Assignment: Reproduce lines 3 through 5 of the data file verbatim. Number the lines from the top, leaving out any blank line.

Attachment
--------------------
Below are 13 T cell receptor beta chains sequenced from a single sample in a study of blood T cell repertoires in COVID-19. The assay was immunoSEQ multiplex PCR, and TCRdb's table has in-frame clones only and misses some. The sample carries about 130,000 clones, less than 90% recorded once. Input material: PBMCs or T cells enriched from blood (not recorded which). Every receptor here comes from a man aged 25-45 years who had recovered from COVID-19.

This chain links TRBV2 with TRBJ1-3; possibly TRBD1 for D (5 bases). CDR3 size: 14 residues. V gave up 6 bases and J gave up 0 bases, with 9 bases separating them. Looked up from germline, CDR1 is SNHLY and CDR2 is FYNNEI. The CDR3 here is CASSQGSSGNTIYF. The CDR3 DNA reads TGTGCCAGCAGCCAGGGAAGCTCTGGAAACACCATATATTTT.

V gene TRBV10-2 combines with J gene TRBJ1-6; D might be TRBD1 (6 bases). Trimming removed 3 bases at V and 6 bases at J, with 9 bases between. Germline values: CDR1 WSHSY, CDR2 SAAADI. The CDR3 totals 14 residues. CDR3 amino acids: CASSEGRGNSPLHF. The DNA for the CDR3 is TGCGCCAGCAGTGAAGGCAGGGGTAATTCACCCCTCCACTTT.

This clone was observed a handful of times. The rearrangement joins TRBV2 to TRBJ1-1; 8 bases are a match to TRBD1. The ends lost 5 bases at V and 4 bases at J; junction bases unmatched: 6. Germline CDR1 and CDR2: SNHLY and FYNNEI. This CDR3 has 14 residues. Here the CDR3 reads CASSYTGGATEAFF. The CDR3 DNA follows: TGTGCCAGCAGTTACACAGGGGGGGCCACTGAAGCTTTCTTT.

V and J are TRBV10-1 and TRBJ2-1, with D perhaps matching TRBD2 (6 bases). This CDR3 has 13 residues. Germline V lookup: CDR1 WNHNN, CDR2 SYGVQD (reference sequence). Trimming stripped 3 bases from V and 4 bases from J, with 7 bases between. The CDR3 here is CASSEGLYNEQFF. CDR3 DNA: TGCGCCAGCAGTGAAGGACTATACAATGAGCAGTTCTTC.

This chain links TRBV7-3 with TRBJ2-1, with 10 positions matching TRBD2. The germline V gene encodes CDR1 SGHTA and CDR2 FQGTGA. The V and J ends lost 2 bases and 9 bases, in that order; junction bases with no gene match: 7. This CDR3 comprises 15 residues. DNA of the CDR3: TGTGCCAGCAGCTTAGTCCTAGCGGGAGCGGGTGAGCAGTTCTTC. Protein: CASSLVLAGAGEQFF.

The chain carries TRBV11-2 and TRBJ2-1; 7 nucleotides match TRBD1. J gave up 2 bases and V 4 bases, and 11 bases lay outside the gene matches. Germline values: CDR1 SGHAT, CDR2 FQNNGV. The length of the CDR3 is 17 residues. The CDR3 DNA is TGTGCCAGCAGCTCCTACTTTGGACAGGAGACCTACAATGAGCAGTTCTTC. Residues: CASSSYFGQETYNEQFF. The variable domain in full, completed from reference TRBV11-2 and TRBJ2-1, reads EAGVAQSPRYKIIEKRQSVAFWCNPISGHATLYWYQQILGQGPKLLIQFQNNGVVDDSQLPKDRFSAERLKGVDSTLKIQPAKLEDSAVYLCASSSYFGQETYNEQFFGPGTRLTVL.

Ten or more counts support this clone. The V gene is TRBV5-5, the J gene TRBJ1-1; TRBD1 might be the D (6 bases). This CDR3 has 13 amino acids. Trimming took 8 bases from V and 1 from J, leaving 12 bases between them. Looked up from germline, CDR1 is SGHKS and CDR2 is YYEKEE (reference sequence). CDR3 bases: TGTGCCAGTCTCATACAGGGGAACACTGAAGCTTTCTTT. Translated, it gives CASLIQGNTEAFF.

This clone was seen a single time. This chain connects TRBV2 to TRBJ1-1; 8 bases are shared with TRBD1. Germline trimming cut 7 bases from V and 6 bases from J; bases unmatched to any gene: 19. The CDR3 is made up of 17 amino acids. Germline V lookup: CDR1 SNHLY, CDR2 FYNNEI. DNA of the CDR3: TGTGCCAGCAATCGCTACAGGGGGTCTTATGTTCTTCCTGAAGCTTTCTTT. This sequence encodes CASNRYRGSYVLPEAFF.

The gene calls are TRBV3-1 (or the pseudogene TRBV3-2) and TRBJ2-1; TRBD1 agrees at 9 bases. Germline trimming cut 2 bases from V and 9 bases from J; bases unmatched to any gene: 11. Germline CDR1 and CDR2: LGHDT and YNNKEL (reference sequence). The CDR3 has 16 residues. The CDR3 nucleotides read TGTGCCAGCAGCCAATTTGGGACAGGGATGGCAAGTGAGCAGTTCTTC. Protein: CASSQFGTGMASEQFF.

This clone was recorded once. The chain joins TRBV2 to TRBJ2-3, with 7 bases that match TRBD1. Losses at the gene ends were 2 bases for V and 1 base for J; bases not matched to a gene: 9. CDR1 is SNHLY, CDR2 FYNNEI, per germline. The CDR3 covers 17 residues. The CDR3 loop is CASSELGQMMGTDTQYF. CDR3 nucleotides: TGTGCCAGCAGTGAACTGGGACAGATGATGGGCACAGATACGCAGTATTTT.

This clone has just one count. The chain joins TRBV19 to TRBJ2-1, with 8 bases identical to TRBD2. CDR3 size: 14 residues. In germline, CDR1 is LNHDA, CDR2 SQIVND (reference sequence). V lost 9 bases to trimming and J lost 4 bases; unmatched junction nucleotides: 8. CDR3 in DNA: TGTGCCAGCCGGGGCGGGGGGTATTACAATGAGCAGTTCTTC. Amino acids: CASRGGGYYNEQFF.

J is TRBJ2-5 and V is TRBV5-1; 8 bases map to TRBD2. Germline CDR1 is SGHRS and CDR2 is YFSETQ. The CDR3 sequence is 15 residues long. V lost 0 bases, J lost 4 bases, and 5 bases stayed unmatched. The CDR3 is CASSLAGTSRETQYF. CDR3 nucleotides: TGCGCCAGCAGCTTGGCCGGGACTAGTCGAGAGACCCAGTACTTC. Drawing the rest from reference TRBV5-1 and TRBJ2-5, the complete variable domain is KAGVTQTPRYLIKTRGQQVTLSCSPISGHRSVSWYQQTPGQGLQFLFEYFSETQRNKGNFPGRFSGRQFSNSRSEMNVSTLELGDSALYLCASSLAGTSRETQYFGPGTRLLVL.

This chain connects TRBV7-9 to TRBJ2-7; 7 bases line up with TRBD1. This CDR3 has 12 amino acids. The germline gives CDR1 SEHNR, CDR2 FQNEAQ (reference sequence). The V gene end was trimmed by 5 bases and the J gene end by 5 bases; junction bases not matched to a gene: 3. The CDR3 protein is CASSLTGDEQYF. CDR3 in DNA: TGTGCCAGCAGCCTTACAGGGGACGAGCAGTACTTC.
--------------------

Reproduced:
V gene TRBV10-2 combines with J gene TRBJ1-6; D might be TRBD1 (6 bases). Trimming removed 3 bases at V and 6 bases at J, with 9 bases between. Germline values: CDR1 WSHSY, CDR2 SAAADI. The CDR3 totals 14 residues. CDR3 amino acids: CASSEGRGNSPLHF. The DNA for the CDR3 is TGCGCCAGCAGTGAAGGCAGGGGTAATTCACCCCTCCACTTT.

This clone was observed a handful of times. The rearrangement joins TRBV2 to TRBJ1-1; 8 bases are a match to TRBD1. The ends lost 5 bases at V and 4 bases at J; junction bases unmatched: 6. Germline CDR1 and CDR2: SNHLY and FYNNEI. This CDR3 has 14 residues. Here the CDR3 reads CASSYTGGATEAFF. The CDR3 DNA follows: TGTGCCAGCAGTTACACAGGGGGGGCCACTGAAGCTTTCTTT.

V and J are TRBV10-1 and TRBJ2-1, with D perhaps matching TRBD2 (6 bases). This CDR3 has 13 residues. Germline V lookup: CDR1 WNHNN, CDR2 SYGVQD (reference sequence). Trimming stripped 3 bases from V and 4 bases from J, with 7 bases between. The CDR3 here is CASSEGLYNEQFF. CDR3 DNA: TGCGCCAGCAGTGAAGGACTATACAATGAGCAGTTCTTC.